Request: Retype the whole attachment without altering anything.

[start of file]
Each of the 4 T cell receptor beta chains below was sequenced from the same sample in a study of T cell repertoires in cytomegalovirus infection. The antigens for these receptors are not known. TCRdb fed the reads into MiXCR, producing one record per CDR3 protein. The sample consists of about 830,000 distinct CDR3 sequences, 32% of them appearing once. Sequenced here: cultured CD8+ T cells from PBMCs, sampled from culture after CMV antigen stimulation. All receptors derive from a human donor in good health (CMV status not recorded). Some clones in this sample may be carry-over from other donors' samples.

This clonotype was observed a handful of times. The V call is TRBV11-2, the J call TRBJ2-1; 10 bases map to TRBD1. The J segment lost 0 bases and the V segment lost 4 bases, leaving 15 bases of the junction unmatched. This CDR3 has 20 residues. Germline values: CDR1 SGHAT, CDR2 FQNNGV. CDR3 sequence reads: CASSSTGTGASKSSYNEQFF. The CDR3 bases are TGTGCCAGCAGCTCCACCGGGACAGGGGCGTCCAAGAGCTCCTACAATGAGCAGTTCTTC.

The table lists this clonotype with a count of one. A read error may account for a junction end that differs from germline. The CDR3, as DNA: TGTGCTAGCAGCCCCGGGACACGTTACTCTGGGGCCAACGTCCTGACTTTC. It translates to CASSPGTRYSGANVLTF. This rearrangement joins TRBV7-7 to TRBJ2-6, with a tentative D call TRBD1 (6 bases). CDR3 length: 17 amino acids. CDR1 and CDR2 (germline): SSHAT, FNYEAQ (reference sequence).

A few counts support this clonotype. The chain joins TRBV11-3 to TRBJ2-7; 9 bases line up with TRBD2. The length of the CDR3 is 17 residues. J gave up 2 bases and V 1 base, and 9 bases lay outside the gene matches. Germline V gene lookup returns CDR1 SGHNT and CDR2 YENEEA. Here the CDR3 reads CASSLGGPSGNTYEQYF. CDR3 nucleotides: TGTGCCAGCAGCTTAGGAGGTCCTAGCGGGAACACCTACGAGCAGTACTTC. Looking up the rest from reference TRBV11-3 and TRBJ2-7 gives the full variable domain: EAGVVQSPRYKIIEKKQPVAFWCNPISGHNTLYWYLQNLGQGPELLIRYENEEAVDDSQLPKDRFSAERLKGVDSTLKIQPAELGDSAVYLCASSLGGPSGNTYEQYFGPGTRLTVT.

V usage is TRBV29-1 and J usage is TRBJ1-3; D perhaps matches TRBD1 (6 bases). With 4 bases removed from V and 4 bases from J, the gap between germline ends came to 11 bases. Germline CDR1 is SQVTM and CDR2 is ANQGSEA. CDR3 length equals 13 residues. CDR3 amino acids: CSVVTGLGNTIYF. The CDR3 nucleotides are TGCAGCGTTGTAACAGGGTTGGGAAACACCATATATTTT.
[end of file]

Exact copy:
Each of the 4 T cell receptor beta chains below was sequenced from the same sample in a study of T cell repertoires in cytomegalovirus infection. The antigens for these receptors are not known. TCRdb fed the reads into MiXCR, producing one record per CDR3 protein. The sample consists of about 830,000 distinct CDR3 sequences, 32% of them appearing once. Sequenced here: cultured CD8+ T cells from PBMCs, sampled from culture after CMV antigen stimulation. All receptors derive from a human donor in good health (CMV status not recorded). Some clones in this sample may be carry-over from other donors' samples.

This clonotype was observed a handful of times. The V call is TRBV11-2, the J call TRBJ2-1; 10 bases map to TRBD1. The J segment lost 0 bases and the V segment lost 4 bases, leaving 15 bases of the junction unmatched. This CDR3 has 20 residues. Germline values: CDR1 SGHAT, CDR2 FQNNGV. CDR3 sequence reads: CASSSTGTGASKSSYNEQFF. The CDR3 bases are TGTGCCAGCAGCTCCACCGGGACAGGGGCGTCCAAGAGCTCCTACAATGAGCAGTTCTTC.

The table lists this clonotype with a count of one. A read error may account for a junction end that differs from germline. The CDR3, as DNA: TGTGCTAGCAGCCCCGGGACACGTTACTCTGGGGCCAACGTCCTGACTTTC. It translates to CASSPGTRYSGANVLTF. This rearrangement joins TRBV7-7 to TRBJ2-6, with a tentative D call TRBD1 (6 bases). CDR3 length: 17 amino acids. CDR1 and CDR2 (germline): SSHAT, FNYEAQ (reference sequence).

A few counts support this clonotype. The chain joins TRBV11-3 to TRBJ2-7; 9 bases line up with TRBD2. The length of the CDR3 is 17 residues. J gave up 2 bases and V 1 base, and 9 bases lay outside the gene matches. Germline V gene lookup returns CDR1 SGHNT and CDR2 YENEEA. Here the CDR3 reads CASSLGGPSGNTYEQYF. CDR3 nucleotides: TGTGCCAGCAGCTTAGGAGGTCCTAGCGGGAACACCTACGAGCAGTACTTC. Looking up the rest from reference TRBV11-3 and TRBJ2-7 gives the full variable domain: EAGVVQSPRYKIIEKKQPVAFWCNPISGHNTLYWYLQNLGQGPELLIRYENEEAVDDSQLPKDRFSAERLKGVDSTLKIQPAELGDSAVYLCASSLGGPSGNTYEQYFGPGTRLTVT.

V usage is TRBV29-1 and J usage is TRBJ1-3; D perhaps matches TRBD1 (6 bases). With 4 bases removed from V and 4 bases from J, the gap between germline ends came to 11 bases. Germline CDR1 is SQVTM and CDR2 is ANQGSEA. CDR3 length equals 13 residues. CDR3 amino acids: CSVVTGLGNTIYF. The CDR3 nucleotides are TGCAGCGTTGTAACAGGGTTGGGAAACACCATATATTTT.